Hér er fréttin öll međ öllum stađreyndavillum..

T.d. fullyrđir höfundur ađ atvinnuleysi sé ađ minnka á Íslandi?

Einnig ađ krónan sé ađ bjarga efnahaginum á íslandi, ég get ţví miđur ekki séđ ţađ í mínum heimilsrekstri ađ efnhagur minnar fjöldskyldu sé ađ batna.

Vegna krónunar skuldum viđ sennilega núna 4 falda árstekjur okkar hjónanna en skuldađi "einungis" 2 faldar árstekjur fyrir hrun.

Iceland deal sets interesting precedents

By John Dizard
Published: December 5 2010 09:06 | Last updated: December 5 2010 09:06

I understand from people close to the negotiations between Iceland and its official claimants in the “Icesave” dispute, the UK and the Netherlands, that a settlement will be announced in the next couple of weeks. The settlement will be on terms far more favourable than one that was proposed back in March, and rejected by the Icelandic voters in a referendum. This could have effects far beyond Iceland.

There is no doubt that the failed Icelandic banks, whose offshore deposits in the UK and the Netherlands were covered by those countries’ authorities, did a bad job. The question in the Icesave dispute was the responsibility of the state for covering all the liabilities of an insolvent banking system, as distinct from an insolvent bank, or banks, whose deposits could be covered by solvent national deposit insurance schemes. The Icelanders had their position on that point; the UK and the Netherlands disagreed, and the Icelanders were prepared to go through with litigation to determine who was right. The Icelandic bank bondholders as distinct from depositors, will have to wait to get a partial payout on their losses.

One of the reasons the Icesave dispute will be settled, rather than litigated, is that European authorities do not want a definitive, Europe-wide answer to that deposit-insurance-responsibility question, or at least not yet. You can add that can to the rubbish-bin-load that is being kicked down the road.

Iceland was supposed to be the cautionary tale for euro-area countries caught in banking and fiscal crises. Errant governments and electorates were told that if they didn’t guarantee bank bonds, pretend to respect the Stability and Growth Pact, and listen to the wise men from Brussels and Frankfurt, they could end up like the Icelanders.

The problem for the tellers of this tale, in places such as Ireland, is that things have been working out much better for Iceland than for the peripheral euro members. Unemployment did shoot up in the wake of the 2008 financial crisis, but is now a bit over 7 per cent, and falling.

The currency devalued by about half in the wake of the crisis, which has led to a trade surplus. There are still capital controls, but an Icesave settlement, and reserve accumulations allowing for an eventual payout on so-called Icelandic krona “glacier bonds”, will lead to those being lifted, probably next year. There are still outstanding problems, of course.

Now if no one outside the country knew, or took note of, Iceland’s gradual recovery, this wouldn’t matter much. But Greeks, Irish and Iberians read newspapers and websites, and some of them, and the politicians who are supposed to answer to them, wonder if there isn’t another way to run an economy.

There are counter-arguments to using Iceland as a model for a systemic solution to the problems of troubled euro-area countries. Bank bondholder losses in the euro area have moved from the nearly unthinkable six months ago, when this column first advocated them for Anglo Irish, to orthodoxy today.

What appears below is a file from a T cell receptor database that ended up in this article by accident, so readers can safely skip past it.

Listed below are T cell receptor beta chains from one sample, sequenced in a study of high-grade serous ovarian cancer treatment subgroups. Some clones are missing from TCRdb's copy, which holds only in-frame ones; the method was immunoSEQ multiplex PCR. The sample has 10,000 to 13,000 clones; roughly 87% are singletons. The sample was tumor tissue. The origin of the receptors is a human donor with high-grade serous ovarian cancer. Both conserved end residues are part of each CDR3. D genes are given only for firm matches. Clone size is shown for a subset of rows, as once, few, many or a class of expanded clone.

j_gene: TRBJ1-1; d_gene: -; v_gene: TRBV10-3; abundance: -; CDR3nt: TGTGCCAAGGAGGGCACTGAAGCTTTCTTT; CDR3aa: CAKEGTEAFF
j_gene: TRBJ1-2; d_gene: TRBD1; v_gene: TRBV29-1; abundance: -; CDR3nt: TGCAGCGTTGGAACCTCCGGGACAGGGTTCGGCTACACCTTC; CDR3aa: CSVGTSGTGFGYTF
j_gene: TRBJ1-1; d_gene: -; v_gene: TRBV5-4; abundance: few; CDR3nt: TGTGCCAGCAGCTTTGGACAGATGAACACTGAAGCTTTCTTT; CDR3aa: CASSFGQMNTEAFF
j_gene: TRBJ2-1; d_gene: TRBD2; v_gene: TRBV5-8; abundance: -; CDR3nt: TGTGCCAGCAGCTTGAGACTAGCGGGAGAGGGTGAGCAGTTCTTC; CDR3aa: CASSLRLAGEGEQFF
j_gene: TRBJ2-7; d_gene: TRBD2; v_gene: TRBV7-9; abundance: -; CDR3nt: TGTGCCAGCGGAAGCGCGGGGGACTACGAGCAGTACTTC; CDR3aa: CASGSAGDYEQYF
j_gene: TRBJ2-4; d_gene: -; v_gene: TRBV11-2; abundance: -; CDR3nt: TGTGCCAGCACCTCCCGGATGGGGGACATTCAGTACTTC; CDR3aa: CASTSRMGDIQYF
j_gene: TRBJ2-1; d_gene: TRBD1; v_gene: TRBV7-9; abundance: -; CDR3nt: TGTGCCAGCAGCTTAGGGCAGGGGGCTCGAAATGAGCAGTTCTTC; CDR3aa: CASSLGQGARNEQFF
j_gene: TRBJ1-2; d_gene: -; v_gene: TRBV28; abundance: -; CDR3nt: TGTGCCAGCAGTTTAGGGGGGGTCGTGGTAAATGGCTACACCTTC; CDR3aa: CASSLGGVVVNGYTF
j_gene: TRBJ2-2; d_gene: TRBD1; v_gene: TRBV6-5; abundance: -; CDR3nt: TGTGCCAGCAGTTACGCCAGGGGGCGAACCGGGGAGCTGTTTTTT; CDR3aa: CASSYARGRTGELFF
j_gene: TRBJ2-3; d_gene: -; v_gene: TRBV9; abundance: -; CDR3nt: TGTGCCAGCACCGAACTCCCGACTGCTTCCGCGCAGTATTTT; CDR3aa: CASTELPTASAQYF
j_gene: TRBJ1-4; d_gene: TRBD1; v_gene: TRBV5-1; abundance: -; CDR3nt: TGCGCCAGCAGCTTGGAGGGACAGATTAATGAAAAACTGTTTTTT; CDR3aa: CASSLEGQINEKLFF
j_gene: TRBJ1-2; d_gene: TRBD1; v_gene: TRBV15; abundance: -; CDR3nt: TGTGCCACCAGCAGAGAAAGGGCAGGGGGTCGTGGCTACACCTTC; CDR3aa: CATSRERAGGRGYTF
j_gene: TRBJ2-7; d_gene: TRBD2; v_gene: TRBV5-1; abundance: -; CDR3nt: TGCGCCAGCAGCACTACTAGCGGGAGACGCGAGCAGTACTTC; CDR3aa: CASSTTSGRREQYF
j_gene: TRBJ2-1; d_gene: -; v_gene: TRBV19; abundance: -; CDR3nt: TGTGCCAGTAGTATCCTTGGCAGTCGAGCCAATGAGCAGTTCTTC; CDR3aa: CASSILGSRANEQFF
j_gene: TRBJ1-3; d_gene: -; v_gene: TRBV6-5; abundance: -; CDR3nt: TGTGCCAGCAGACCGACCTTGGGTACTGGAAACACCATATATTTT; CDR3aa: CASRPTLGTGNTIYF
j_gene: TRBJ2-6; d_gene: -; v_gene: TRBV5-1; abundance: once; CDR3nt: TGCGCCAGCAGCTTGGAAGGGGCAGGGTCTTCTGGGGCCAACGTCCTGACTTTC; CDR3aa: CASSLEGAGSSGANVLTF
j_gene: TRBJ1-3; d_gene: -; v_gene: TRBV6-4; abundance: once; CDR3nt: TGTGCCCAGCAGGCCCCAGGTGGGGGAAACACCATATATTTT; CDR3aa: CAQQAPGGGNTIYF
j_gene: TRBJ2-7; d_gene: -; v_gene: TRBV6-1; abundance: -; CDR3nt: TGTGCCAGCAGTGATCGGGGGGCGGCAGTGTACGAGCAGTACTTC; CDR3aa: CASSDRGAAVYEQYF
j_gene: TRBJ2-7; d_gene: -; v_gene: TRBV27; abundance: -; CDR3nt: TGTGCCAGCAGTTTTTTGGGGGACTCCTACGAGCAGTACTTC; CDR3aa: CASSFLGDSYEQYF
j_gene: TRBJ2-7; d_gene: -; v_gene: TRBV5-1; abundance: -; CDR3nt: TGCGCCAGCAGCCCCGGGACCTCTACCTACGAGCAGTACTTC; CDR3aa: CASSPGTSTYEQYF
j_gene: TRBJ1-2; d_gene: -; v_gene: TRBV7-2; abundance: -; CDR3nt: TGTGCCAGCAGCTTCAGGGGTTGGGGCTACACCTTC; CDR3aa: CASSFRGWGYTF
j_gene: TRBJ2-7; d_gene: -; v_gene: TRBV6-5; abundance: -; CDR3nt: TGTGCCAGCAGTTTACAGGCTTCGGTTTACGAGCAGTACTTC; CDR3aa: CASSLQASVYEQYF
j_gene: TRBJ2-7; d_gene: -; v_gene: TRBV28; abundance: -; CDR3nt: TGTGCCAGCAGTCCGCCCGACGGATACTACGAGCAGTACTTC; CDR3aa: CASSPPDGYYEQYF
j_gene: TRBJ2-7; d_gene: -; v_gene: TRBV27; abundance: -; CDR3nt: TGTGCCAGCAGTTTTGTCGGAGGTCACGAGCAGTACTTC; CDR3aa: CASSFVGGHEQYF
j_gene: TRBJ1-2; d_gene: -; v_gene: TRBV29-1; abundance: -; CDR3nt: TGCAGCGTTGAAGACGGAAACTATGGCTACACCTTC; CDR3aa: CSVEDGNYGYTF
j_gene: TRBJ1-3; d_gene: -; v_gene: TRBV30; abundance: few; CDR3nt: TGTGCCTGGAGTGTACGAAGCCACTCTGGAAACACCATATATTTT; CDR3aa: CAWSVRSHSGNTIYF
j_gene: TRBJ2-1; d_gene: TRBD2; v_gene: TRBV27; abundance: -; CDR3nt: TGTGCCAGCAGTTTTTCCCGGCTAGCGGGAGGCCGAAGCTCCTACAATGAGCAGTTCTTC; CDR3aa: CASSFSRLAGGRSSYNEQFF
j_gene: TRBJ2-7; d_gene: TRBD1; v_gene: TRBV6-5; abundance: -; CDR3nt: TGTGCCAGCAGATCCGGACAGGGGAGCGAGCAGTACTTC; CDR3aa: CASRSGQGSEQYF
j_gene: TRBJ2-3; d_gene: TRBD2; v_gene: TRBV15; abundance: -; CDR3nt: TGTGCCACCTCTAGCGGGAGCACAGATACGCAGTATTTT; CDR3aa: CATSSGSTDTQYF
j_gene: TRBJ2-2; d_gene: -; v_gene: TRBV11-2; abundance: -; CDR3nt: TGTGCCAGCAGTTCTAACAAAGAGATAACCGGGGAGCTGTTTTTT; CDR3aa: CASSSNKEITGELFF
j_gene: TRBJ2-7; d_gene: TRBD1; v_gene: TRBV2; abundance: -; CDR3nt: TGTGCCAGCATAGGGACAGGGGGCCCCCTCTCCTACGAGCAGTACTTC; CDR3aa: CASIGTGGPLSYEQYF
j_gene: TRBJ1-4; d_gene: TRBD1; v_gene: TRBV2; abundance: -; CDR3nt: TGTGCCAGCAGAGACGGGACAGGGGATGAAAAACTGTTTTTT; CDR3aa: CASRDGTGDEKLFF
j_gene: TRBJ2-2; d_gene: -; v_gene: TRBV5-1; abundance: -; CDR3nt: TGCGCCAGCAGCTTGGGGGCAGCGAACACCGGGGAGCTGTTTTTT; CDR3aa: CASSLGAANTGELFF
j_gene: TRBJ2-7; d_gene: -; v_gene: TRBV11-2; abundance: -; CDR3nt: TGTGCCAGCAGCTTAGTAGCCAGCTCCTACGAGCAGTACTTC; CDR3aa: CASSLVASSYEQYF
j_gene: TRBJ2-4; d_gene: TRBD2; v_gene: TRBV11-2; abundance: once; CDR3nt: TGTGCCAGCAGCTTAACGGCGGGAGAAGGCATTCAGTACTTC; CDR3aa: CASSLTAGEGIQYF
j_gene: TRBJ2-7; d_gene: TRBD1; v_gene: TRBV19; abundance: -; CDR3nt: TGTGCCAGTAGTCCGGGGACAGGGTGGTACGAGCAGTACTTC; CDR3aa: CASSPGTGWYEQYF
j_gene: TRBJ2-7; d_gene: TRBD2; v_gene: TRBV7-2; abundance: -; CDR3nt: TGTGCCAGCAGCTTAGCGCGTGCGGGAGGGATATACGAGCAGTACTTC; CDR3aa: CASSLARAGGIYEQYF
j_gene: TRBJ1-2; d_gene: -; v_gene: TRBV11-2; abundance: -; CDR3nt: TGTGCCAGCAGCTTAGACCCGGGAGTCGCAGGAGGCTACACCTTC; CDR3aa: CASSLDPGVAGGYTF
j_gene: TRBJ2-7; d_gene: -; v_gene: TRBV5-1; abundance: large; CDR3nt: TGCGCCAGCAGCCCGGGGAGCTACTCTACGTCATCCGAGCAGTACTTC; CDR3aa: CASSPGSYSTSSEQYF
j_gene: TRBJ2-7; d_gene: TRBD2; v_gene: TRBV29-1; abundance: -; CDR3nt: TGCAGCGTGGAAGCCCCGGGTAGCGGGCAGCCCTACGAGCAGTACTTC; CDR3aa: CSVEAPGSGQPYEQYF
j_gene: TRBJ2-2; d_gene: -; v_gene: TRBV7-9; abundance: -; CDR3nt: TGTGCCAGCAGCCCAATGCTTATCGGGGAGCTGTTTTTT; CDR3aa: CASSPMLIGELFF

However, managing these in highly developed financial markets is much trickier than it was in Iceland, which can get by with a much simpler system than would be needed in core Europe. Still, it has to be said that European authorities have managed at each stage of the crisis to find the worst possible way to handle this issue.

The other way Iceland offset the crisis-induced contraction – devaluation – is less fruitful as more countries adopt it. The Swedish emergence from a banking crisis in the early 1990s was possible in part because the country is not that big, and was able to hitch on to a growing world economy with increased competitiveness. If all the current account/primary fiscal deficit euro members tried to do that at once, there would probably be a degree of mercantilist cannibalism. So the Icelandic/Princeton Economics Department solution may not be a universal one.

By the way, before European leaders talk up the first bond issue of the European Financial Stability Facility, they should take a look at the underlying documentation. In this newspaper last week, some eminent euro-worthies penned an opinion piece advocating “the transformation of the EFSF into a permanent European instrument”.

However, the lawyers for bond buyers will note that the legal authority for the EFSF bond is from Article 122 of the Lisbon Treaty, which says that financial assistance can only be provided to a member country “which finds itself in difficulties or is seriously threatened with severe difficulties caused by natural disasters or exceptional circumstances beyond its control”.

Sorry, were you saying that those conditions should underpin a “permanent instrument”? Perhaps sticking to a three-year timetable would be better.


mbl.is Icesave samkomulag áhugavert fordćmi
Tilkynna um óviđeigandi tengingu viđ frétt

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1 Smámynd: Sigurjón Ţórđarson

Viđmiđiđ eru ekki íslensk heimili heldur gengur betur hjá kröfuhöfum ađ innheimmta skuldir en gert var ráđ fyrirr

Sigurjón Ţórđarson, 5.12.2010 kl. 12:08

Bćta viđ athugasemd

Ekki er lengur hćgt ađ skrifa athugasemdir viđ fćrsluna, ţar sem tímamörk á athugasemdir eru liđin.


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